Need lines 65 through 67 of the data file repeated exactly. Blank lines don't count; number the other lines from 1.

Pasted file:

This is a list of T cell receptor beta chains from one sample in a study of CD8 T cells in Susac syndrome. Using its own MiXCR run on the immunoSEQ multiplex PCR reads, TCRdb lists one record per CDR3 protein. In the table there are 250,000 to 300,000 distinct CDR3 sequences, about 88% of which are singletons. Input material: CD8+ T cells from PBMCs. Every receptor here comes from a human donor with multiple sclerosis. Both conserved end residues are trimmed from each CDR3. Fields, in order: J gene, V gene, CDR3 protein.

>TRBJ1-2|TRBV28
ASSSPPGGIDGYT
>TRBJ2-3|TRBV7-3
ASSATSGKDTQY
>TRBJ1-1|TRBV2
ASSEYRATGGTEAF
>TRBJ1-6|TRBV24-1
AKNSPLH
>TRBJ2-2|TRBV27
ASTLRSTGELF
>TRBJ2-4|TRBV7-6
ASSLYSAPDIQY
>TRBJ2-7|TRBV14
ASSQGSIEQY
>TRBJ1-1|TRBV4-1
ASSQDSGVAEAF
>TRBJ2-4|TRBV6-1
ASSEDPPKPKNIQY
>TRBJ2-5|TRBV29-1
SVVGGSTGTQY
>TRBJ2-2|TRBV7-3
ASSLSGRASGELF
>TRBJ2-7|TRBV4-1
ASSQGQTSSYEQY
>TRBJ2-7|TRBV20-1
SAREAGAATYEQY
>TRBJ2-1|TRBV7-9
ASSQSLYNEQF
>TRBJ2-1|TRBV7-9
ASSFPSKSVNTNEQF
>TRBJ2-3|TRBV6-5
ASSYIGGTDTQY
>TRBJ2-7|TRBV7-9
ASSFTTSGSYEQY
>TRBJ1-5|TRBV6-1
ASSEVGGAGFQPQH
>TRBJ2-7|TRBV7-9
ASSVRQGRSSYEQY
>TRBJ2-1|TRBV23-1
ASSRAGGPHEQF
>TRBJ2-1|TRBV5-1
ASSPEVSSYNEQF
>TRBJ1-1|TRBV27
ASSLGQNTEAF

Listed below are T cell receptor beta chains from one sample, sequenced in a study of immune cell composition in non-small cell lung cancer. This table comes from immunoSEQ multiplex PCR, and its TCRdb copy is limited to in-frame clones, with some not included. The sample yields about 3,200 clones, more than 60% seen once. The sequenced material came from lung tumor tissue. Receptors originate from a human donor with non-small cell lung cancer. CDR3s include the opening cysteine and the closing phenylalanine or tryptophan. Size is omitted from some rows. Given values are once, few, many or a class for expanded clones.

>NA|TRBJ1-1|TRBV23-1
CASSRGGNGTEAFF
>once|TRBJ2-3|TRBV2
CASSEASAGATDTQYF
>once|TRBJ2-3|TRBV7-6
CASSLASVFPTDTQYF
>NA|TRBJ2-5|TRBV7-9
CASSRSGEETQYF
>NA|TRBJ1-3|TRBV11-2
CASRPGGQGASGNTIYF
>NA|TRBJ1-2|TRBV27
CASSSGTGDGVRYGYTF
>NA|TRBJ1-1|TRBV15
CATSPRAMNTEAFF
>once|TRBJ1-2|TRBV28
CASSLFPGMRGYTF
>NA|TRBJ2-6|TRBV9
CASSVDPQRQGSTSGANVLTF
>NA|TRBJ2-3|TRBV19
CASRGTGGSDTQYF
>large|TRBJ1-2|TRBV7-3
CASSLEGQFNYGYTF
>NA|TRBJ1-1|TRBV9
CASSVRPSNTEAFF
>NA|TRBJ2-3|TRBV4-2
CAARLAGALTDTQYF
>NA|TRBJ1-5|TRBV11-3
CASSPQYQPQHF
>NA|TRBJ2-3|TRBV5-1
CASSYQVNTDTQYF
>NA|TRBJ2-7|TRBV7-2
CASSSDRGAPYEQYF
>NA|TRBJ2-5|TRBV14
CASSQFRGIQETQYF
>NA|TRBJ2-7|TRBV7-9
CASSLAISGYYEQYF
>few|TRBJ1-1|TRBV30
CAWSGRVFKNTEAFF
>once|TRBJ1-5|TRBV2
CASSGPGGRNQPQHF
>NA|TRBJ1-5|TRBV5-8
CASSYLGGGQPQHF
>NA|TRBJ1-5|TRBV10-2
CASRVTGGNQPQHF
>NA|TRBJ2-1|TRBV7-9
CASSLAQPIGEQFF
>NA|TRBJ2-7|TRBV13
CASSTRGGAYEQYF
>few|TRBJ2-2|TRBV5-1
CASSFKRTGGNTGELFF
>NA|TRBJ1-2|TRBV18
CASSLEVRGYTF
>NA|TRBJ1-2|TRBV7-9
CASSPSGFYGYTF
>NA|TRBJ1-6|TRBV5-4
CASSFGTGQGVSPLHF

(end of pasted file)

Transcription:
>NA|TRBJ2-3|TRBV19
CASRGTGGSDTQYF
>large|TRBJ1-2|TRBV7-3